# Difficult Trig Limit

• November 23rd 2009, 08:02 PM
NDHS
Difficult Trig Limit
I seem to be having a tough time with this one limit problem:
Quote:

Determine the limit of: $\lim_{x \rightarrow 0} \frac{tanx-sinx}{x^3}$
I've tried doing multiple simplifications but I have the problem of constantly getting a $\lim_{x \rightarrow 0} \frac{1-cosx}{x}=0$ which can't be right, as wolfram-alpha and the answer book is telling me that the answer is $\frac{1}{2}$, which won't come from the zero multiplication!

Don't suppose I could snag a push in the right direction? thanks!
• November 23rd 2009, 08:27 PM
Calculus26
If you can know L'Hopital's rule

lim [tan(x)-sin(x)]/x^3 = lim sin(x)/x lim (sec(x)-1)/x^2

= 1 lim[sec(x)tan(x)/2x

= lim [sec^2(x)tan(x) +sec^3(x)]/2

= 1/2
• November 23rd 2009, 08:27 PM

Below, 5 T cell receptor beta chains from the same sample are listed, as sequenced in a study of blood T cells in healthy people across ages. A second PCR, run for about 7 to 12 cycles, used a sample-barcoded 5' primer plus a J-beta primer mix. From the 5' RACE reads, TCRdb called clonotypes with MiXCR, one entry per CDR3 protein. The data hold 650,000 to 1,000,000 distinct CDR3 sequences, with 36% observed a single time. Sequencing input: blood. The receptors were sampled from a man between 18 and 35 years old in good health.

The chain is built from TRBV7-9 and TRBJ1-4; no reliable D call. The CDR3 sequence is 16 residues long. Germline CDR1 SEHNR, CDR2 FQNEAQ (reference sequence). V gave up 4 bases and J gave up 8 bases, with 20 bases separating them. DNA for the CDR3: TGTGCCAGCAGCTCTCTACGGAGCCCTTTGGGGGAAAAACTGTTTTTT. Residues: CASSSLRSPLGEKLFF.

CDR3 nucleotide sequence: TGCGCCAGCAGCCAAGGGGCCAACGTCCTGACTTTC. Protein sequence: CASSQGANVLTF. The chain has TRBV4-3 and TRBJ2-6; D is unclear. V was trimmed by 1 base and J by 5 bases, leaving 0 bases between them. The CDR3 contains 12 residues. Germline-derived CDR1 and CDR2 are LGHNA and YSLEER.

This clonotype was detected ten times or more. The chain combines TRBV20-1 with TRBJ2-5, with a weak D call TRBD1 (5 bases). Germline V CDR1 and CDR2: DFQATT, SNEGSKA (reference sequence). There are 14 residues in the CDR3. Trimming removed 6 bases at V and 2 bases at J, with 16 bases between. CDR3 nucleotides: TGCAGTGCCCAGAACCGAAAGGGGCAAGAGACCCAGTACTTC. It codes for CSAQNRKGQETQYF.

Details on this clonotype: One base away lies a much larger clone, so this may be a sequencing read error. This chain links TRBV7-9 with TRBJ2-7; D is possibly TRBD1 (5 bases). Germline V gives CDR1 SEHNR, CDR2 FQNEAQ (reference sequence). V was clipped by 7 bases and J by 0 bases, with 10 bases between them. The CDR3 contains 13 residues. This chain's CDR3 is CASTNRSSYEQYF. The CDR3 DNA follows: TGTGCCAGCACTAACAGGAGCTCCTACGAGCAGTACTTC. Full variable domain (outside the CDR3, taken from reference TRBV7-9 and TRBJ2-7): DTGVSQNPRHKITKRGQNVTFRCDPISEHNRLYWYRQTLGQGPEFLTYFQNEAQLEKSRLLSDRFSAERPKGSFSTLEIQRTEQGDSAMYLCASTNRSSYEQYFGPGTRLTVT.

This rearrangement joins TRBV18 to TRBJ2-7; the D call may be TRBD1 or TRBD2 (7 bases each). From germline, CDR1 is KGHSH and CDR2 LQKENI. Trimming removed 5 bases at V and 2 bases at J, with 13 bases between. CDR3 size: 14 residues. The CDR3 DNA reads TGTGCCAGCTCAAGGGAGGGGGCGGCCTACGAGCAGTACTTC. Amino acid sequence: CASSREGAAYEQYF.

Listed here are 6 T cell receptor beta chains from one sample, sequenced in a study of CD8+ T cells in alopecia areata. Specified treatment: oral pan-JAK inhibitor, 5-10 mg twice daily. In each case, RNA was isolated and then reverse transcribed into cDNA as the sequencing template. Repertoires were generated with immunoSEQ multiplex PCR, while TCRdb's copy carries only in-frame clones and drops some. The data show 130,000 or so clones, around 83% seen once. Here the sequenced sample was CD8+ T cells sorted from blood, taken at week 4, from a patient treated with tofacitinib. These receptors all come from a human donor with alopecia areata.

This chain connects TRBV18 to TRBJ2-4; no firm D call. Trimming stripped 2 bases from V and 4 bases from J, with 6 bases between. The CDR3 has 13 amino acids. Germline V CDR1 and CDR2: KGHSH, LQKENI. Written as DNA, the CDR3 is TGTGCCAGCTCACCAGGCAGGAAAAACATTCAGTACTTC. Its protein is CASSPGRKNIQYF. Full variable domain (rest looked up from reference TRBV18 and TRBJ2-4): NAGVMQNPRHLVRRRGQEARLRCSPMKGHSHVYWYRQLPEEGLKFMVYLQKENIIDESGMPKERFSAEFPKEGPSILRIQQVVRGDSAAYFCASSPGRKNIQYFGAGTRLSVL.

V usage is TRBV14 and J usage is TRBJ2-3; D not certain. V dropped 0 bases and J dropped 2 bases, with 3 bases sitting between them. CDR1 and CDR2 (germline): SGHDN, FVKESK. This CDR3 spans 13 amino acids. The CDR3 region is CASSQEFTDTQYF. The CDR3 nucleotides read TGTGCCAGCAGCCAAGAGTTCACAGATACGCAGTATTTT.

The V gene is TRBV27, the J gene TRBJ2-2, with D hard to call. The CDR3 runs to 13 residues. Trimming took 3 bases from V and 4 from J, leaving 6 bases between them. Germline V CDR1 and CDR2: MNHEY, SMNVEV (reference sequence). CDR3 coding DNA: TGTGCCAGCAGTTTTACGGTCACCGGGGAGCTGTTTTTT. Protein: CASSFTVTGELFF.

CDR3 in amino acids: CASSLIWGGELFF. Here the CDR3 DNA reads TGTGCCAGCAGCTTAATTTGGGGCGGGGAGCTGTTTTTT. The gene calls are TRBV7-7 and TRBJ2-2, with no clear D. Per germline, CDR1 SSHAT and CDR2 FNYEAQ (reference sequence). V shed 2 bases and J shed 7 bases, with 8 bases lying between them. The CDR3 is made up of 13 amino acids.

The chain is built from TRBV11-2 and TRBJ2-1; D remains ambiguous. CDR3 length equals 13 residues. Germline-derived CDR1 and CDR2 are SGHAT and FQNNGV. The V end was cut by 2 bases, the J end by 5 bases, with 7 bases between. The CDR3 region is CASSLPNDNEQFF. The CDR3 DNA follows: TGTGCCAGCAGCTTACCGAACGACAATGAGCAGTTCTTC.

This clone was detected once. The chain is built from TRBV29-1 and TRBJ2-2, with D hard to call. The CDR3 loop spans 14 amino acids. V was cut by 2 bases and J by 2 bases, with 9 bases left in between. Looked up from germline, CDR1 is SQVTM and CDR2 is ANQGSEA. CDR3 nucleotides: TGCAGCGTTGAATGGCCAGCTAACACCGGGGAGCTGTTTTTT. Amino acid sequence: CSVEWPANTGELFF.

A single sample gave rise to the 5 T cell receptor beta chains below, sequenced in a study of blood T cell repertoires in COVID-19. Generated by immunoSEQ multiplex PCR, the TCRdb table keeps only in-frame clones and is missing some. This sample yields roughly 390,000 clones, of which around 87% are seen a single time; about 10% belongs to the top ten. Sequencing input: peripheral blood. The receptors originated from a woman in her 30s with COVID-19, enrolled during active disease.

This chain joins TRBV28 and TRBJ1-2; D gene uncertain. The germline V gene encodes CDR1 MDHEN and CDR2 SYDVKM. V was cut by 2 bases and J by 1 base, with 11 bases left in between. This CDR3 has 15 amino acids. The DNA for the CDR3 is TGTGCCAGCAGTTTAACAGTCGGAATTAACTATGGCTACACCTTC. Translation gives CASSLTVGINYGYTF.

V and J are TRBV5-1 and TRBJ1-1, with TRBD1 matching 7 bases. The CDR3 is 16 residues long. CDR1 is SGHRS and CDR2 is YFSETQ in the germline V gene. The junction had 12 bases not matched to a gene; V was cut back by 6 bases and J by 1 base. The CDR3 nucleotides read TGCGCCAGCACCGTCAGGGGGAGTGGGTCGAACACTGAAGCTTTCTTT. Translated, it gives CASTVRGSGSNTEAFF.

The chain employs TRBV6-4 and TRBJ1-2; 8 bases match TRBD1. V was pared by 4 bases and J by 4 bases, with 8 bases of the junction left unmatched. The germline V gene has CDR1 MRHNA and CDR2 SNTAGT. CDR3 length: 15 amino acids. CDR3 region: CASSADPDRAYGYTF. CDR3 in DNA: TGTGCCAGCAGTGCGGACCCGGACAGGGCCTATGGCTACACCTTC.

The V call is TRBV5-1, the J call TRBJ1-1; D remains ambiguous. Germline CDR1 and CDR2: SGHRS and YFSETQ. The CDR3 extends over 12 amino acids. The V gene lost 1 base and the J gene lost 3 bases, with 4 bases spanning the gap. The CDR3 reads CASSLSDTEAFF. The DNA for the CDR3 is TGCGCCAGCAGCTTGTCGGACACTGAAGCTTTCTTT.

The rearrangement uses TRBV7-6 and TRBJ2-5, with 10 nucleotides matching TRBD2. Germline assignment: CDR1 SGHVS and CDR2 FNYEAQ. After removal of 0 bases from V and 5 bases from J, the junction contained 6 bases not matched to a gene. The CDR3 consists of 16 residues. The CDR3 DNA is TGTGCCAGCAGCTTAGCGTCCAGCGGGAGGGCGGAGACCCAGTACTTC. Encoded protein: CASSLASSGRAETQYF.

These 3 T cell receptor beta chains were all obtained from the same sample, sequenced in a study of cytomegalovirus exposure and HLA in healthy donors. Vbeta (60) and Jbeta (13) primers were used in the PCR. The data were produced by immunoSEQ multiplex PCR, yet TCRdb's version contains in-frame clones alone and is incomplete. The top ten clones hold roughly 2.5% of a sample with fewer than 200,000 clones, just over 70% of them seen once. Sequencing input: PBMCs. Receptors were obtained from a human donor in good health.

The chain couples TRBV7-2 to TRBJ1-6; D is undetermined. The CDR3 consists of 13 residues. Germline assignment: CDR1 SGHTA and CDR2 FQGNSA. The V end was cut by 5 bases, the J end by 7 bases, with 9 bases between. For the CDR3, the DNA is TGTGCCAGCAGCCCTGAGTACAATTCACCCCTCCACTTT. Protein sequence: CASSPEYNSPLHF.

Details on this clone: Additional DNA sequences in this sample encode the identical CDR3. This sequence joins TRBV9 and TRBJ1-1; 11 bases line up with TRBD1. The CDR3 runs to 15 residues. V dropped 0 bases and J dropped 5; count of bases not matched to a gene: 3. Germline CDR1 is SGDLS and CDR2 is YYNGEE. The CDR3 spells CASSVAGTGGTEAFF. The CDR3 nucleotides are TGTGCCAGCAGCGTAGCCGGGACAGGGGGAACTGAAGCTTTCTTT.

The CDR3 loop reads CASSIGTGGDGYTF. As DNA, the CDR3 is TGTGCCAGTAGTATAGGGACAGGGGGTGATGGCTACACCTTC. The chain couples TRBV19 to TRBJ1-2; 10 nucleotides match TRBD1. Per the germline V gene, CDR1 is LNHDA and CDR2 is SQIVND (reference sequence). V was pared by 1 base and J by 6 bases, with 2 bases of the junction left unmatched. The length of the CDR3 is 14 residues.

Chris L T521
Quote:

Originally Posted by NDHS
I seem to be having a tough time with this one limit problem:
I've tried doing multiple simplifications but I have the problem of constantly getting a $\lim_{x \rightarrow 0} \frac{1-cosx}{x}=0$ which can't be right, as wolfram-alpha and the answer book is telling me that the answer is $\frac{1}{2}$, which won't come from the zero multiplication!

Don't suppose I could snag a push in the right direction? thanks!

Note that $\lim_{x\to 0}\frac{\tan x-\sin x}{x^3}=\lim_{x\to 0}\frac{\sec x-1}{x^2}$

Now by L'Hôpital's rule, we have $\lim_{x\to 0}\frac{\sec x\tan x}{2x}\rightarrow\frac{0}{0}$.

Applying the rule one more time yields $\lim_{x\to 0}\frac{\sec^3x+\sec^2x\tan x}{2}=\frac{1}{2}$.

Does this make sense?